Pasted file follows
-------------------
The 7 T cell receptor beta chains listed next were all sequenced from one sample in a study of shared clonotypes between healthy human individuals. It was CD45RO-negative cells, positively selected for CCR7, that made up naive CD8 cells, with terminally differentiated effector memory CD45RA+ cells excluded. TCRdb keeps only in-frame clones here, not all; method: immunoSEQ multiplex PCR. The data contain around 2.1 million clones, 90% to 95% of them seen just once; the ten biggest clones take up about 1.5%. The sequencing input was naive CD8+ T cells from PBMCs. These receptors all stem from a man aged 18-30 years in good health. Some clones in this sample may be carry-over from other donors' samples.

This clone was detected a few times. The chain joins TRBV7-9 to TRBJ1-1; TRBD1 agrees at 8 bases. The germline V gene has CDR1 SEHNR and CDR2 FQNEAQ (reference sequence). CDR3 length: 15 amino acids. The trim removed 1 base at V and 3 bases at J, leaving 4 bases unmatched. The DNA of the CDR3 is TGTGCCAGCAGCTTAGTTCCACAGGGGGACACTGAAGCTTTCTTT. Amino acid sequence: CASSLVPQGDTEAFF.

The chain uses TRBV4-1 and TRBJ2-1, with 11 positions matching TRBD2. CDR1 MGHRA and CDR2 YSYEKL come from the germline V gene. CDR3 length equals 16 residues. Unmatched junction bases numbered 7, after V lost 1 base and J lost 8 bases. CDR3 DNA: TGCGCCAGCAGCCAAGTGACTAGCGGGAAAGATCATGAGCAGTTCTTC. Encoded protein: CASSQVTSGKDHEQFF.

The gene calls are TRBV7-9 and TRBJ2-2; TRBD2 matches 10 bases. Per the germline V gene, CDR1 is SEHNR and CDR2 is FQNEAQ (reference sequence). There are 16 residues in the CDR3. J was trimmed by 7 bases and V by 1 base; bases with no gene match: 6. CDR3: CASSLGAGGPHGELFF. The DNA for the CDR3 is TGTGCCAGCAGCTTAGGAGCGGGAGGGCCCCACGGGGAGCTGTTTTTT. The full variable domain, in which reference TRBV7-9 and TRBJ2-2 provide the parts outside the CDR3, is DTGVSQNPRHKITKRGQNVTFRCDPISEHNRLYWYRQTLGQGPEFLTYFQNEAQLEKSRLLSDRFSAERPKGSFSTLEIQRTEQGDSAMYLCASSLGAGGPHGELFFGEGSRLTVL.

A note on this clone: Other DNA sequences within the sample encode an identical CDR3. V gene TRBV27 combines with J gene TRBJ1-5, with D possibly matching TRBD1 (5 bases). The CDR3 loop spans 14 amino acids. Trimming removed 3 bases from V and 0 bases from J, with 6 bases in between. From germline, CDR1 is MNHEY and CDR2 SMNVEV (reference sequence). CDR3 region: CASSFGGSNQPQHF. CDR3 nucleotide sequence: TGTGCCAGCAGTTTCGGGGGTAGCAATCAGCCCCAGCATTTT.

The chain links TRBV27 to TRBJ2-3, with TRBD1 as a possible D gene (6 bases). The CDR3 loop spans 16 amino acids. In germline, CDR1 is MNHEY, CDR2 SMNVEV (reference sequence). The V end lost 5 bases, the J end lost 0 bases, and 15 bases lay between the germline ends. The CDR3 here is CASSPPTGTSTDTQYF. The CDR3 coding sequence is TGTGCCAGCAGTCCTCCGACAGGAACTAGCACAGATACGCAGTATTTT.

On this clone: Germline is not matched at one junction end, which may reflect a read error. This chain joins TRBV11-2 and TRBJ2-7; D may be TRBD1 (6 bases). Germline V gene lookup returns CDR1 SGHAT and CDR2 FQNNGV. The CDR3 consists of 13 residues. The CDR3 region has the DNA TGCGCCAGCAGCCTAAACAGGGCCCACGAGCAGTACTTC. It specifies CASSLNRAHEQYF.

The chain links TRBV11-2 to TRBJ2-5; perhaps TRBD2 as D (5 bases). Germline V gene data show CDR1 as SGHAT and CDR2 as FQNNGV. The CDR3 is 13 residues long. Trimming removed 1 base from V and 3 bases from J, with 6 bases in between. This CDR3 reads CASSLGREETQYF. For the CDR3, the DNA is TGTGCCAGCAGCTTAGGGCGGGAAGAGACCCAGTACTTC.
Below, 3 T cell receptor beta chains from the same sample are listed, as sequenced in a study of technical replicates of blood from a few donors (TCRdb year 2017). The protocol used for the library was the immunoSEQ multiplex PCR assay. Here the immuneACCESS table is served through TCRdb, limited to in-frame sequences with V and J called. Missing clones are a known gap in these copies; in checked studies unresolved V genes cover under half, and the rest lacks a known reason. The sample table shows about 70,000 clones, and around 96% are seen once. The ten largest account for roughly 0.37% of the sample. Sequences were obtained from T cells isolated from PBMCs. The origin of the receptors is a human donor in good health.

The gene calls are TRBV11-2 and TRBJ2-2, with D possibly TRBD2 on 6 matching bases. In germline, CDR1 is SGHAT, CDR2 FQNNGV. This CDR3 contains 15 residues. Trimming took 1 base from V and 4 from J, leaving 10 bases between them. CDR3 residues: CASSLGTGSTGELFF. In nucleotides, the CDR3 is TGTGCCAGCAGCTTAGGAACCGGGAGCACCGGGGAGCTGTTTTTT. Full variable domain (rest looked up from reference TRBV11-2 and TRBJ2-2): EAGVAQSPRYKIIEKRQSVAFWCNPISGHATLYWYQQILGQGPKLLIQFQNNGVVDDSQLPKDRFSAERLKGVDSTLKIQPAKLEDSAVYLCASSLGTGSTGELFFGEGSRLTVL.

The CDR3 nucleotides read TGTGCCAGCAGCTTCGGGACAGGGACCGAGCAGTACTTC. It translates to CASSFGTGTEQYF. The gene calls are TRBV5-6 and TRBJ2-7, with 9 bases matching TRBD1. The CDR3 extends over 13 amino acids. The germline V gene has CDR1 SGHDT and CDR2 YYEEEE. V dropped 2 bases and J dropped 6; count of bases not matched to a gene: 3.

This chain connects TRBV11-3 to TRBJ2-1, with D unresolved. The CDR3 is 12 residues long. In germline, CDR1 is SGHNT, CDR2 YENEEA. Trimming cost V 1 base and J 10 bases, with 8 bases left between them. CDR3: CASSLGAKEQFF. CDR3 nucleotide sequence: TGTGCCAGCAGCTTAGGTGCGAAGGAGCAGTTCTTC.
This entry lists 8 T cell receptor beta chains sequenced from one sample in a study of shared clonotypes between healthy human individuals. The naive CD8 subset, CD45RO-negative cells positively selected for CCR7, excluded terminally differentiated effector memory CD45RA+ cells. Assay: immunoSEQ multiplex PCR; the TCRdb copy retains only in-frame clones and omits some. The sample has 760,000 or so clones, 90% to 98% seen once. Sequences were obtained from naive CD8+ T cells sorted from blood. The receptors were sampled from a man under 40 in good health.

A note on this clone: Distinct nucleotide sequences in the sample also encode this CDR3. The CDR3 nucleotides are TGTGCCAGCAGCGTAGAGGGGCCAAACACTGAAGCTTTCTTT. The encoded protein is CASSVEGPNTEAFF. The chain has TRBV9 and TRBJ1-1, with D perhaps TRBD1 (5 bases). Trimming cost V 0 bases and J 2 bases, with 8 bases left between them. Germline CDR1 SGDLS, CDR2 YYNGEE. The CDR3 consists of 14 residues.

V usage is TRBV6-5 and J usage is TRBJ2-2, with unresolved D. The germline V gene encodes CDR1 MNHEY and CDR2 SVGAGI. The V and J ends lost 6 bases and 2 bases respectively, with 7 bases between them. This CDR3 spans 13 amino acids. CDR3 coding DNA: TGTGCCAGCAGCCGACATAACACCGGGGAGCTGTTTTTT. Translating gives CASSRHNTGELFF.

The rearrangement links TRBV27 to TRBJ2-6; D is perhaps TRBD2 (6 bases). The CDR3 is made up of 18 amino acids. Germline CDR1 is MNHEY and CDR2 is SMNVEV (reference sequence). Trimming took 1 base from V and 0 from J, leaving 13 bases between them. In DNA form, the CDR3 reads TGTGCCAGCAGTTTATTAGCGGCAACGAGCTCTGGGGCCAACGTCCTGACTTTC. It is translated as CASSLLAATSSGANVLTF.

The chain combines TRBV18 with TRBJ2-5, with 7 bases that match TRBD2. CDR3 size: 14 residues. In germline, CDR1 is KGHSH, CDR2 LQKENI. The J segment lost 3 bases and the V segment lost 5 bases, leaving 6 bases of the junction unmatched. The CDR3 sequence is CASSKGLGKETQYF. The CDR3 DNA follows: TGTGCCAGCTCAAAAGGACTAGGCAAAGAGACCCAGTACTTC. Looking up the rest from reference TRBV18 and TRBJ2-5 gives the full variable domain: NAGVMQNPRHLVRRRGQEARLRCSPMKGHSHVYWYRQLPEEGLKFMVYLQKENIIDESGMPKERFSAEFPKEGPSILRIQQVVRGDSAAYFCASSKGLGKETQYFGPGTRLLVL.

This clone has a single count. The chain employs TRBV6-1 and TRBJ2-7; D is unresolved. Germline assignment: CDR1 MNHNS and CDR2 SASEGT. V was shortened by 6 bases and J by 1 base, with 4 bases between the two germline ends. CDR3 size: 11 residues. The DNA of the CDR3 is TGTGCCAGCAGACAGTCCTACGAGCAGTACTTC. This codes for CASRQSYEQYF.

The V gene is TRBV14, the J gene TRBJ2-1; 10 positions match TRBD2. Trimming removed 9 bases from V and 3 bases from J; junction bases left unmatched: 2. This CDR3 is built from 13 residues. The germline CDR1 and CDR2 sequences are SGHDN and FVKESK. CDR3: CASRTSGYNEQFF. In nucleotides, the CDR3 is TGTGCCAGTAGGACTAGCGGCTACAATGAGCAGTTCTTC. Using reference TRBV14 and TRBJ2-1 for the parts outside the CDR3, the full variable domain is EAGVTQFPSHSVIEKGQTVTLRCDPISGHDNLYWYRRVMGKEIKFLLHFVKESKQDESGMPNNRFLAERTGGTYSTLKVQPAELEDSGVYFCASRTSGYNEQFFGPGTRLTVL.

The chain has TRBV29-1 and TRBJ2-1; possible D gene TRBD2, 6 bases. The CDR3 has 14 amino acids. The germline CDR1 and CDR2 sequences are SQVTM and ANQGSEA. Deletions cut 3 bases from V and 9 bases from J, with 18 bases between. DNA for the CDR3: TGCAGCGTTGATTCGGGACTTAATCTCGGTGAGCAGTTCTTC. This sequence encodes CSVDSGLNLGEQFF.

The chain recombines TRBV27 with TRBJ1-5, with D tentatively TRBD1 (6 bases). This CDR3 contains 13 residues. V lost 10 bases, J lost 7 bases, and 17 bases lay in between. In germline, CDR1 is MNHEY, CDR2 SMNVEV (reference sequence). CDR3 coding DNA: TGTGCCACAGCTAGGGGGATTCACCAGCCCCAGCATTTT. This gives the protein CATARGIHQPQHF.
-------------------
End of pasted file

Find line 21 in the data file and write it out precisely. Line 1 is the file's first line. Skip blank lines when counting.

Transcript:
The chain recombines TRBV27 with TRBJ1-5, with D tentatively TRBD1 (6 bases). This CDR3 contains 13 residues. V lost 10 bases, J lost 7 bases, and 17 bases lay in between. In germline, CDR1 is MNHEY, CDR2 SMNVEV (reference sequence). CDR3 coding DNA: TGTGCCACAGCTAGGGGGATTCACCAGCCCCAGCATTTT. This gives the protein CATARGIHQPQHF.